Washington Post Features Women Arts Leaders

It began with a simple discussion between NMWA Director Susan Fisher Sterling, Washington Post Arts Reporter Katherine Boyle, and me about the increasing number of women in leadership roles within Washington, D.C. cultural organizations. It culminated in a Washington Post print feature with group photo; web article, including individual leader profiles and photos; and video in the Emmy-award winning “On Leadership” series.

On Tuesday, January 21, with the Federal Government and NMWA closed due to an impending snow storm, an historic photo and video shoot arranged by the Washington Post took place at NMWA. Sixteen journalists and representatives from D.C. museums arrived at NMWA before the snow began to fall.

On January 21, a group of women museum directors, supporting staff members, and journalists gathered at NMWA; Photography by Joseph Marvin

On January 21, a group of women museum directors, supporting staff members, and journalists gathered at NMWA; Photography by Joseph Marvin

In an atmosphere of infectious energy, a group photo of eight women leaders included Sara Bloomfield, the United States Holocaust Memorial Museum; Elizabeth Broun, the Smithsonian American Art Museum and the Renwick Gallery; Susan Fisher Sterling, the National Museum of Women in the Arts; Camille Giraud Akeju, the Anacostia Community Museum; Judy A. Greenberg, the Kreeger Museum; Peggy Loar, the Corcoran Gallery of Art and College of Art + Design; Kate Markert, the Hillwood Estate, Museum and Gardens; and Kim Sajet, the National Portrait Gallery. In addition, individual portraits were shot and video clips on leadership recorded.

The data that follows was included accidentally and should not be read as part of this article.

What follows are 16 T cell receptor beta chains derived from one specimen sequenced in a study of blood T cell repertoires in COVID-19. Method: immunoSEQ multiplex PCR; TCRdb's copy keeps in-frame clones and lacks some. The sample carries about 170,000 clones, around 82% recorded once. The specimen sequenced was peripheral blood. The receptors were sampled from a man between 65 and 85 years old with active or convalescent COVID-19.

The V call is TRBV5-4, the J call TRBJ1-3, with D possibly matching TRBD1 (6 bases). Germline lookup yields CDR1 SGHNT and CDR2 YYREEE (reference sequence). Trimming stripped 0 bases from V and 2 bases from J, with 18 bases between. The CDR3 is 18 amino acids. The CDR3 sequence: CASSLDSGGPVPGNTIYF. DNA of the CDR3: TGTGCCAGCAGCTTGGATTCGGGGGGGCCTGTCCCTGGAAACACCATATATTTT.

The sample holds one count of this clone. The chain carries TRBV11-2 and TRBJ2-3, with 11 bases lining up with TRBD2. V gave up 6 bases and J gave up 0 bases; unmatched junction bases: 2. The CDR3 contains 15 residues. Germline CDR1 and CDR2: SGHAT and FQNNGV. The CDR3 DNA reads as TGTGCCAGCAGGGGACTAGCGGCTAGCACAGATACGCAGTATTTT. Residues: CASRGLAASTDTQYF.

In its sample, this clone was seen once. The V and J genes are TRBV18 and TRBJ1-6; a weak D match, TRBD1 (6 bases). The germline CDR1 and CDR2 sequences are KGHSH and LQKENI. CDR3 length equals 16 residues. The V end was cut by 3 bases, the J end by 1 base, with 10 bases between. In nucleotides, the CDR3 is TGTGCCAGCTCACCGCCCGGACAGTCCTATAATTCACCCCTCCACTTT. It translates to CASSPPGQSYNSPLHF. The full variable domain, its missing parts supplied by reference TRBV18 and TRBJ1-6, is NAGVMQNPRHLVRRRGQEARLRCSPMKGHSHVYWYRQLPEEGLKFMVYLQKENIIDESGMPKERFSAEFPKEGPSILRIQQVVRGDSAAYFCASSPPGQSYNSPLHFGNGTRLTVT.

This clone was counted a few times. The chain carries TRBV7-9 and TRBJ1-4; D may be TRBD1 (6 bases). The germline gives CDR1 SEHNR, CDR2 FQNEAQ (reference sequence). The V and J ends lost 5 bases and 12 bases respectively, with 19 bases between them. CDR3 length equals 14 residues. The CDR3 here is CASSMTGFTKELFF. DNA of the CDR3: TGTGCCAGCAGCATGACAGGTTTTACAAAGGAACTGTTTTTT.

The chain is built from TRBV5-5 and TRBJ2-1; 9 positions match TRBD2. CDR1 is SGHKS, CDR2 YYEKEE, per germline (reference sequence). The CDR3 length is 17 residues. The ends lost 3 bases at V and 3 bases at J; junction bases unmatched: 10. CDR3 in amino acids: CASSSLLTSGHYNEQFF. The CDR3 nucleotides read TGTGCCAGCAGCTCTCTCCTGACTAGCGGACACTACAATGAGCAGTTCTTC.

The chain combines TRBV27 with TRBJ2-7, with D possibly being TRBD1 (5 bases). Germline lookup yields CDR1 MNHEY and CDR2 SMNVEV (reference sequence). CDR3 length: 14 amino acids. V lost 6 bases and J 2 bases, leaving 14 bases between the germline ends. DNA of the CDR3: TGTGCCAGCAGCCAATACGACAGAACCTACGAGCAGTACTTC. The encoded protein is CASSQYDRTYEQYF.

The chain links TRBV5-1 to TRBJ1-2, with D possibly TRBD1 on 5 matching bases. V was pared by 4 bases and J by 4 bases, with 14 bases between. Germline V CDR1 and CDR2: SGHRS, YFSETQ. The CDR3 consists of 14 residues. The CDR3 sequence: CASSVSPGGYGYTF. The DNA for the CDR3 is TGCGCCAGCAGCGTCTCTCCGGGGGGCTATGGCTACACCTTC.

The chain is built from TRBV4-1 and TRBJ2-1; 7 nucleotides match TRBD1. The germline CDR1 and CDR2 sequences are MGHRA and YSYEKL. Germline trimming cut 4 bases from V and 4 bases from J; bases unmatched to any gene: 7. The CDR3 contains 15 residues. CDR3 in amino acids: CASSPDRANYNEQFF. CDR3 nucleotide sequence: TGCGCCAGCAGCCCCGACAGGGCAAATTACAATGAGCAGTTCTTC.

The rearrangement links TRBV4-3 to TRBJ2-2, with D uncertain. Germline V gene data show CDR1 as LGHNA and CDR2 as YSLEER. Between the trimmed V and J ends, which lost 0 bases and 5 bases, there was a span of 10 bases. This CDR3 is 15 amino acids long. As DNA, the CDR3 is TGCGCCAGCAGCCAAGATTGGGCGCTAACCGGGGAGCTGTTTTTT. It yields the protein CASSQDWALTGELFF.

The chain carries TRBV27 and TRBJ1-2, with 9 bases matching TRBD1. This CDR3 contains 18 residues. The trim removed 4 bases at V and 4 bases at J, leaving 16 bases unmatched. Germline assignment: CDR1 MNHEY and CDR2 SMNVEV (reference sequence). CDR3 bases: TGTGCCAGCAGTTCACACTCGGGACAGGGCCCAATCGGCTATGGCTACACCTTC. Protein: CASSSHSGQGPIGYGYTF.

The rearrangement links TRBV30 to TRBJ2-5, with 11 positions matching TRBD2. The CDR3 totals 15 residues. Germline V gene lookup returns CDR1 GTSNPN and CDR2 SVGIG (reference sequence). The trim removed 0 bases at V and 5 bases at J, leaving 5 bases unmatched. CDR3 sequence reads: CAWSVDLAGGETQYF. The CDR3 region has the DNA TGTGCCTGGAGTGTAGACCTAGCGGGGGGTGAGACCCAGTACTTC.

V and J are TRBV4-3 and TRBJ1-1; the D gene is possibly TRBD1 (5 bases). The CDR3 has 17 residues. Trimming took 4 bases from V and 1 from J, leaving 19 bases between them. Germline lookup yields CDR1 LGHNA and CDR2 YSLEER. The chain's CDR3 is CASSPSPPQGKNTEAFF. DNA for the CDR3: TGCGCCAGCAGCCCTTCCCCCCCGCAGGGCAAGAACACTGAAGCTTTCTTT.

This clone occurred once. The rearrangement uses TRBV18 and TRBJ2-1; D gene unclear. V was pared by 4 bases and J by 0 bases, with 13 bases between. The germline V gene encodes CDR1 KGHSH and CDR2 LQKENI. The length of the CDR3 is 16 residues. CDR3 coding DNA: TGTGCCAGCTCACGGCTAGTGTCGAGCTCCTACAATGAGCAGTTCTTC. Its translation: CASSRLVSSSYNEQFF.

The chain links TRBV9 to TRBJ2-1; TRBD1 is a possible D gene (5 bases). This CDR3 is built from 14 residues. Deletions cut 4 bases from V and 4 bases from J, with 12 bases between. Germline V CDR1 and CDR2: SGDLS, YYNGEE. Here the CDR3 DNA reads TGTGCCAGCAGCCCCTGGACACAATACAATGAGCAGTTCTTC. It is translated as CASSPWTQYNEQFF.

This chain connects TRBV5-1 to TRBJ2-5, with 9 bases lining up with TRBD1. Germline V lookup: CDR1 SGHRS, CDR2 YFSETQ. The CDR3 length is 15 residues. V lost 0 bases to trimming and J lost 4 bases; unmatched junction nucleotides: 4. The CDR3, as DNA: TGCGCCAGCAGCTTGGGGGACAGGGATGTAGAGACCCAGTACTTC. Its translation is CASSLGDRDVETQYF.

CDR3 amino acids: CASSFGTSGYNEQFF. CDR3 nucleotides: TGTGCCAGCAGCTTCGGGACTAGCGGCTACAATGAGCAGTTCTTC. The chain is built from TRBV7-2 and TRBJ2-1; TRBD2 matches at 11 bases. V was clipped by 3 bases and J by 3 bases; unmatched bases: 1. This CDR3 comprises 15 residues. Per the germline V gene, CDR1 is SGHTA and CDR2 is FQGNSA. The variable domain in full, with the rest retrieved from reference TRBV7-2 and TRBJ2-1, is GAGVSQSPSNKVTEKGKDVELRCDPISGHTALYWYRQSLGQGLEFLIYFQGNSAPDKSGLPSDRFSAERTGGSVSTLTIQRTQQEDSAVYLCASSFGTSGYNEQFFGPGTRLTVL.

On Sunday, March 2, a group photo by photographer Joseph Marvin ran as an impressive horizontal, full-color cover across the front of the Style section. Art Reporter Katherine Boyle wrote an insightful feature that sets the stage for additional progress for women leaders in the arts, while discussing what it took for them to get where they are today, the challenges for women of color in leadership positions, and work-life balance. In addition, there were great individual profiles and photos of the eight leaders who were photographed, as well as of Doreen Bolger, the Baltimore Museum of Art; Johnnetta Betsch Cole, the Smithsonian National Museum of African Art; Rebecca Alban Hoffberger, the American Visionary Art Museum; Dorothy Kosinski, the Phillips Collection; and Julia Marciari-Alexander, The Walters Art Museum.

Click here to read the Post’s feature.

—Amy Mannarino is the manager of communications and marketing at the National Museum of Women in the Arts.